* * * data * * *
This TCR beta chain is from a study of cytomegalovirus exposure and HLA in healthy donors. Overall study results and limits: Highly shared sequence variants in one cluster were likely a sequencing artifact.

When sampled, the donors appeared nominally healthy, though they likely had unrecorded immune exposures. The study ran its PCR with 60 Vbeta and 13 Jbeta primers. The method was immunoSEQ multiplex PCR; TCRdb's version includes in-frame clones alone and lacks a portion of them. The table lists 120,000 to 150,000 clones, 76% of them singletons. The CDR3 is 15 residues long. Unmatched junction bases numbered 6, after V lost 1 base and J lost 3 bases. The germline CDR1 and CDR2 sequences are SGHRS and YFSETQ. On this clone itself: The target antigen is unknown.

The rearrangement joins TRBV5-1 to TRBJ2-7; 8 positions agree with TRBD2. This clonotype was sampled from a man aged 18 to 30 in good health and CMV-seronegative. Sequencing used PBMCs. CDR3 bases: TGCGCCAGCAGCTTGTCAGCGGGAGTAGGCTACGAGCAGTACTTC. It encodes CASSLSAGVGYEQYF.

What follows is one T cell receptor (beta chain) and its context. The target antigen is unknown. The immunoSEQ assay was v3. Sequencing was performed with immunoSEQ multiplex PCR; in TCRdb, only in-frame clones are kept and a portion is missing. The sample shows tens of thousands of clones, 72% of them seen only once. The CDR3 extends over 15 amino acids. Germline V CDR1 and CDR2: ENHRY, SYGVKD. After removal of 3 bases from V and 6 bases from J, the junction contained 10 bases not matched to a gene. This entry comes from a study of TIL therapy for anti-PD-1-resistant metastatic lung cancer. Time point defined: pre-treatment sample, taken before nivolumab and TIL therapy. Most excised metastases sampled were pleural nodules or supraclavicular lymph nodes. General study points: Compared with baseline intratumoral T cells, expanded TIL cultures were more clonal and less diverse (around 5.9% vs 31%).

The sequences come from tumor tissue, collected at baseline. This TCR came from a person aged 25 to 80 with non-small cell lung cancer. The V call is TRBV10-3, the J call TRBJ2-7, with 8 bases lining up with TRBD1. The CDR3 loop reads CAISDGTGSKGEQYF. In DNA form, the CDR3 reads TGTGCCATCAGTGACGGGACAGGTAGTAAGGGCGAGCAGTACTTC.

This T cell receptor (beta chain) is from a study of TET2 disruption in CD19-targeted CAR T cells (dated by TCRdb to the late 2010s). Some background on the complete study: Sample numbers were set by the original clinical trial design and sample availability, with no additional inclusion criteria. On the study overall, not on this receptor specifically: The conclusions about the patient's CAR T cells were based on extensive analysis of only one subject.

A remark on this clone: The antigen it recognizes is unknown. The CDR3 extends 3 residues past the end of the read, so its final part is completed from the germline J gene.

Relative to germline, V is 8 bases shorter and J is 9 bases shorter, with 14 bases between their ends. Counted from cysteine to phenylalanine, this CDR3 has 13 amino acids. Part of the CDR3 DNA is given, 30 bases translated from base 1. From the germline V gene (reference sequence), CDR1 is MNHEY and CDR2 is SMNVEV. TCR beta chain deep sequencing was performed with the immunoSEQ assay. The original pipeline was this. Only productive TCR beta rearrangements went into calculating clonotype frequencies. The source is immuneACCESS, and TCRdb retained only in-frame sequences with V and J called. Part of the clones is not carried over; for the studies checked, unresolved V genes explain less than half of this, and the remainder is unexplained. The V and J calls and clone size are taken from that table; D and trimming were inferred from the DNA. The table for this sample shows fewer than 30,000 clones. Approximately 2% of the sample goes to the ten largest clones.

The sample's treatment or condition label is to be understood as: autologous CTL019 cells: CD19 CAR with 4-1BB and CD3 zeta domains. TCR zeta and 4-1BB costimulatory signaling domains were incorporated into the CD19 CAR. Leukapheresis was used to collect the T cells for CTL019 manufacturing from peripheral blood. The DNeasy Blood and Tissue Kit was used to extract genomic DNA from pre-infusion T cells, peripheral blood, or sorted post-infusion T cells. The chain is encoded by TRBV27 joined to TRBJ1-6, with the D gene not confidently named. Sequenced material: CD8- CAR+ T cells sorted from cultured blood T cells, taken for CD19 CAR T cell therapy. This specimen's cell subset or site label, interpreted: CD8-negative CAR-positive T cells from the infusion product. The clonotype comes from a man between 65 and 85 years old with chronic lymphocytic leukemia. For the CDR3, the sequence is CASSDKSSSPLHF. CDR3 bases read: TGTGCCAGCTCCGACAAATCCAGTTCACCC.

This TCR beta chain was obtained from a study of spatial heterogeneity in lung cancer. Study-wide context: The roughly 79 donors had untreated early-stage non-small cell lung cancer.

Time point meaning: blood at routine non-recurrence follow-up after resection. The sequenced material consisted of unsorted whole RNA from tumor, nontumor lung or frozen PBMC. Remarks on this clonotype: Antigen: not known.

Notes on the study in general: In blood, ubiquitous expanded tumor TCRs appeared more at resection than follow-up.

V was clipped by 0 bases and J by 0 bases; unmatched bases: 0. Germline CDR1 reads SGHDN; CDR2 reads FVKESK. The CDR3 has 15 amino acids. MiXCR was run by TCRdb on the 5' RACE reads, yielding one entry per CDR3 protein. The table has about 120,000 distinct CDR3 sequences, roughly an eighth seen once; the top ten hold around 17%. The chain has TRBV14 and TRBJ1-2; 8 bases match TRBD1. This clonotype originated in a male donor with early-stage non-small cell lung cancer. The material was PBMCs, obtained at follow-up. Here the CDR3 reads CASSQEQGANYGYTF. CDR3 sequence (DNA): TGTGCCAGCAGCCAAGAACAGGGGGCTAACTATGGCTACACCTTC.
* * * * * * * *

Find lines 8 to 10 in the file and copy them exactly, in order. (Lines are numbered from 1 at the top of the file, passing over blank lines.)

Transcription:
Relative to germline, V is 8 bases shorter and J is 9 bases shorter, with 14 bases between their ends. Counted from cysteine to phenylalanine, this CDR3 has 13 amino acids. Part of the CDR3 DNA is given, 30 bases translated from base 1. From the germline V gene (reference sequence), CDR1 is MNHEY and CDR2 is SMNVEV. TCR beta chain deep sequencing was performed with the immunoSEQ assay. The original pipeline was this. Only productive TCR beta rearrangements went into calculating clonotype frequencies. The source is immuneACCESS, and TCRdb retained only in-frame sequences with V and J called. Part of the clones is not carried over; for the studies checked, unresolved V genes explain less than half of this, and the remainder is unexplained. The V and J calls and clone size are taken from that table; D and trimming were inferred from the DNA. The table for this sample shows fewer than 30,000 clones. Approximately 2% of the sample goes to the ten largest clones.

The sample's treatment or condition label is to be understood as: autologous CTL019 cells: CD19 CAR with 4-1BB and CD3 zeta domains. TCR zeta and 4-1BB costimulatory signaling domains were incorporated into the CD19 CAR. Leukapheresis was used to collect the T cells for CTL019 manufacturing from peripheral blood. The DNeasy Blood and Tissue Kit was used to extract genomic DNA from pre-infusion T cells, peripheral blood, or sorted post-infusion T cells. The chain is encoded by TRBV27 joined to TRBJ1-6, with the D gene not confidently named. Sequenced material: CD8- CAR+ T cells sorted from cultured blood T cells, taken for CD19 CAR T cell therapy. This specimen's cell subset or site label, interpreted: CD8-negative CAR-positive T cells from the infusion product. The clonotype comes from a man between 65 and 85 years old with chronic lymphocytic leukemia. For the CDR3, the sequence is CASSDKSSSPLHF. CDR3 bases read: TGTGCCAGCTCCGACAAATCCAGTTCACCC.

This TCR beta chain was obtained from a study of spatial heterogeneity in lung cancer. Study-wide context: The roughly 79 donors had untreated early-stage non-small cell lung cancer.